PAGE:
LuxRender 0.5 for architectural visualization

Last week a new version of the Open source Unbiased render engine called LuxRender was released. It`s been quite awhile now since the last time I have used LuxRender to make any kind of rendering for a project. This new version has a great list of improvements and I decided to give it a try again, and this time on my Ubuntu workstation. If you want to try too, it`s actually quite simple to download and compile the source code of LuxRender to use it under Linux. You can find all instructions to download and compile LuxRender in this link.

After all the process of downloading and compiling the source code, the integration with Blender 3D work out with a script called LuxBlend, just download the script file and place it in the Blender scripts folder.

When you run the script for the first time, it will ask for the luxRender folder.

How it works? I have to say that I`m most used to work with Indigo and Blendigo, and the LuxRender seems to have a lot more options to setup the render. At least more than Blendigo, but it doesn`t mean it`s better or worse, I`m just saying that it has more options. Here is a collage of four menus from LuxBlend.

For testing purposes I use a simple scene, to see how the sunlight simulation works in LuxRender.

The scene is a kind of room, with openings at all sides to allow sunlight to easily enter in the environment.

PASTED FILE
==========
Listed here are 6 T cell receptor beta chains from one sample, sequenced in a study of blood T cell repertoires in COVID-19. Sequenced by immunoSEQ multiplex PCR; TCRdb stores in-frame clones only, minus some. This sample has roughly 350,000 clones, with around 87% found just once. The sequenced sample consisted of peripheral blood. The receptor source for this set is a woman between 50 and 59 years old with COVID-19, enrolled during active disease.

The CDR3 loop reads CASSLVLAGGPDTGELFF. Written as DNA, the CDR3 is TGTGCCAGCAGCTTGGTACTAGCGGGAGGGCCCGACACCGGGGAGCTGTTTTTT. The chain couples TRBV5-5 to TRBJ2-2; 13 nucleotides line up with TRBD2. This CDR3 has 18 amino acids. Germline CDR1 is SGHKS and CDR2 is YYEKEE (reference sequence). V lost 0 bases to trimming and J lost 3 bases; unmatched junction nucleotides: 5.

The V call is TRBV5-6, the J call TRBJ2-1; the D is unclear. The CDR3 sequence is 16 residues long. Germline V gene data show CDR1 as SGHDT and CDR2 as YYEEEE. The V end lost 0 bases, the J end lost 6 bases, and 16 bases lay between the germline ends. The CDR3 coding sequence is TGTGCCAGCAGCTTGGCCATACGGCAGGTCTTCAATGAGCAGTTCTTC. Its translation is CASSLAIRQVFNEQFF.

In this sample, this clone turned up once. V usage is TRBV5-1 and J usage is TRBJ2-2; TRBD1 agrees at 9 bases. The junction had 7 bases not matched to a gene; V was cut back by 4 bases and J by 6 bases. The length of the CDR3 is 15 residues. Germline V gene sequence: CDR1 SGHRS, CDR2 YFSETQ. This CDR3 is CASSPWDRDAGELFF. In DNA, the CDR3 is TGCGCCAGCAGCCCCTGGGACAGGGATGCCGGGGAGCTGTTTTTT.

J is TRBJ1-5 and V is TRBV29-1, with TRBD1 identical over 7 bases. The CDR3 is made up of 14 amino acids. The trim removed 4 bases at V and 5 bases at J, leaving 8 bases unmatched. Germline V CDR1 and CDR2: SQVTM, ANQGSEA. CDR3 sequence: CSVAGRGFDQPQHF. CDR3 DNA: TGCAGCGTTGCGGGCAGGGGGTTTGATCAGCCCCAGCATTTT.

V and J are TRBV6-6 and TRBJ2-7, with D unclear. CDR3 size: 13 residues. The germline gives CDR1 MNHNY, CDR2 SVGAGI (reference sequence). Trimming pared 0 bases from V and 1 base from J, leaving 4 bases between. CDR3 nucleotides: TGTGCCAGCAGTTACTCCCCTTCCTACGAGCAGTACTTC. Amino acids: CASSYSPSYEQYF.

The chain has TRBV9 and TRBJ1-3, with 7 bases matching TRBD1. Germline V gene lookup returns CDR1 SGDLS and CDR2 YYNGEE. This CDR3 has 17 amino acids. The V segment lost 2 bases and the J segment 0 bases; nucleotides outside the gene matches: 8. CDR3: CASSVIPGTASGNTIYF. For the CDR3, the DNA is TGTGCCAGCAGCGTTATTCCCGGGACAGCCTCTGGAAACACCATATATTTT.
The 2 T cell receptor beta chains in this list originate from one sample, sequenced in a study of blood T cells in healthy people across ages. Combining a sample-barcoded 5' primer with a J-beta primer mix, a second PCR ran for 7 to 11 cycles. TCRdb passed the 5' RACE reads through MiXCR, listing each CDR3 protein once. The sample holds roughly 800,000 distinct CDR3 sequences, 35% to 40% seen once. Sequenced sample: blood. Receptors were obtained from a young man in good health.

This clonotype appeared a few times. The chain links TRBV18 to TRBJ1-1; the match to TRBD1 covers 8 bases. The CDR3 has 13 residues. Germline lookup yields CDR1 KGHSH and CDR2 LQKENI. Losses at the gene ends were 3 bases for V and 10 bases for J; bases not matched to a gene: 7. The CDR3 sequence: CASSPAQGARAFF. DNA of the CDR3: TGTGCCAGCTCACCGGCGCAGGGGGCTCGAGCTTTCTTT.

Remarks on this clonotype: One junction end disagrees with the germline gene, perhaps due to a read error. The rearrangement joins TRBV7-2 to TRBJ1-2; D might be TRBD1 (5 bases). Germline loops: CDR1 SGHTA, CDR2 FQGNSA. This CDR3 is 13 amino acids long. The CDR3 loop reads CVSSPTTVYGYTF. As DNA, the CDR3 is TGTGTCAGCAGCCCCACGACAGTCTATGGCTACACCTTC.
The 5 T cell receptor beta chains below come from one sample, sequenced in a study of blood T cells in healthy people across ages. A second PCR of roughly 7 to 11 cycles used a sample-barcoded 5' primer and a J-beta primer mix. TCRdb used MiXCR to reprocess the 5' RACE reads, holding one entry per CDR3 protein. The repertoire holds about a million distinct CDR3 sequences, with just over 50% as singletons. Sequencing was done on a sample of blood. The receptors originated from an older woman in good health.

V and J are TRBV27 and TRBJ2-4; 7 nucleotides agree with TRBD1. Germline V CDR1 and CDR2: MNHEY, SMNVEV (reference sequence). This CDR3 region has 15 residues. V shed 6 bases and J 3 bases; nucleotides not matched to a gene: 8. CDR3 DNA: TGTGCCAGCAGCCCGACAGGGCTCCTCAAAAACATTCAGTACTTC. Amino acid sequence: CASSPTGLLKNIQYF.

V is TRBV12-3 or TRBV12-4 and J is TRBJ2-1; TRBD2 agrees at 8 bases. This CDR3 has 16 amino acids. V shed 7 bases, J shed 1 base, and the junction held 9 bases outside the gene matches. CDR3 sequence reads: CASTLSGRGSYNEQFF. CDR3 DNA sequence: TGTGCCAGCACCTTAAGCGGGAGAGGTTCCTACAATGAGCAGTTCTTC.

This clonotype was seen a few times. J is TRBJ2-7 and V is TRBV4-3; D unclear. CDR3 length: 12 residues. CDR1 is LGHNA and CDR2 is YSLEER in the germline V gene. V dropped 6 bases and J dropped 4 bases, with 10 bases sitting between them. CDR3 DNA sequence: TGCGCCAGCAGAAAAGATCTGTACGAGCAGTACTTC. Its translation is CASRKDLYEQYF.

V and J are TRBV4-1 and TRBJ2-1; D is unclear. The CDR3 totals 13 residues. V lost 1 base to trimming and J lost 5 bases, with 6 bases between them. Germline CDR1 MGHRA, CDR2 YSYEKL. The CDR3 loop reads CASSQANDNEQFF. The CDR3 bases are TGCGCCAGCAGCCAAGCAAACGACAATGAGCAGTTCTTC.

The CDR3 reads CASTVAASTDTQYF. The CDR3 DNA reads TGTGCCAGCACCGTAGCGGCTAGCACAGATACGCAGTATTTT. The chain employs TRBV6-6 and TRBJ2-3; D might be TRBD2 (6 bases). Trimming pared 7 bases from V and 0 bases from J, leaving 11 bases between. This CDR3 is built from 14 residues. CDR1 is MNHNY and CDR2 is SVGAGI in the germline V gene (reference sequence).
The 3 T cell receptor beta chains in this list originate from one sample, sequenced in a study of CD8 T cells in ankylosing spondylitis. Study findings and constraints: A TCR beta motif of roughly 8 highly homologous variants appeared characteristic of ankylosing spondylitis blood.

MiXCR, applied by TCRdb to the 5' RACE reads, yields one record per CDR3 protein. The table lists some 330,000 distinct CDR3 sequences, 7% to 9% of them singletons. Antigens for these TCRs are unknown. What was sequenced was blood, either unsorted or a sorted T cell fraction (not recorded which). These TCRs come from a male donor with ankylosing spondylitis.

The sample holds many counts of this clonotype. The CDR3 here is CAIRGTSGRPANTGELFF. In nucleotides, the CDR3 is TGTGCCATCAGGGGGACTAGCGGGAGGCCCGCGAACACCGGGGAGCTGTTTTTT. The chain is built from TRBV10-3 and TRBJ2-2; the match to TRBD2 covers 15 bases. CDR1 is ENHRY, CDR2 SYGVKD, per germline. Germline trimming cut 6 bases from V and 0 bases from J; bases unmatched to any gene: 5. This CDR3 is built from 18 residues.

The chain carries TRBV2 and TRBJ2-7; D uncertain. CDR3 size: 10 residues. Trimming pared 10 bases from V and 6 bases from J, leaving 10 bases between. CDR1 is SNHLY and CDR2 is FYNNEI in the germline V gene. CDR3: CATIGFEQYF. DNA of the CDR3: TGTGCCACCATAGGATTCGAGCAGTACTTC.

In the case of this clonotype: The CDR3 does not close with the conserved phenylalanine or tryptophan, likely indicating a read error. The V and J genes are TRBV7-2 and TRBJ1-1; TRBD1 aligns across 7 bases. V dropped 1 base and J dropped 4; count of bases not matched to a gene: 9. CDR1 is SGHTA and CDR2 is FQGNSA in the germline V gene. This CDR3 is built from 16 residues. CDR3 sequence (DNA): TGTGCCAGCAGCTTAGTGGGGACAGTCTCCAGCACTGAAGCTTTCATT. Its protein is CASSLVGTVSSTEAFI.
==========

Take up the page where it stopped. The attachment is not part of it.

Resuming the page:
What`s the best settings for this scene? The image below shows the main settings.

I have to say that this render took about 5 hours to finish! I`m still learning how to setup the options in LuxBlend, so we can`t take any conclusions about the LuxRender render speed based on my test.

Of course I would get the same scene rendered a lot faster on Indigo, not because it`s better or faster, but because I`m more used to it.

So, what`s the point of this test? Just use LuxRender? Well, besides the long render time, I can say that this test shows me that LuxRender can become a great option to render in Blender, and especially in Linux! The software is still in development, and probably we can expect more updates soon.

I will try to render more scenes with LuxRender, and when I get the right settings for a few of my projects, I will post them here.

At least one thing I can say for sure, I will keep a close eye on the project updates!

Comments

  • gumanoed
    Reply

    Russian translation of the tutorial is here:
    http://blenderlearn.blogspot.com/2008/07/luxrender-05.html

    Translated by dengess

  • garu
    Reply

    hi! been reading your blogs for some time now.. keep them coming 🙂

    just had my lux in ubuntu 8.04(compiled it). mine doesn’t seem to open the .lxs file automatically, though the lux render window opens as i press Render from the script window.

    does your linux build open the .lxs automatically?

    tried the windows version before i tried it in linux, and works fine, it automatically opens the .lxs file, then proceeds to rendering.

    any idea what seems to be the problem?

  • Alek
    Reply

    hi!
    i think that an ideal render engine should’nt need infinite option to set to reach areal visualisation of evrything. We should have only to work on material assigned to objects.
    I hope soon someone realise this! (does it exist at all?)

  • gumanoed
    Reply

    Looks like in the previous post i made a mistake.

    Russian translation of the tutorial is here:
    http://blenderlearn.blogspot.com/2008/07/luxrender-05.html

    Was translated by Alexey Ivanov aka happyblender. Thenx to him!

  • alessio
    Reply

    you set a directlighting integrator in the render tab, which is not meant to give good GI result (actually no light bounces!). keep experimenting with lux, it’s gonna be great!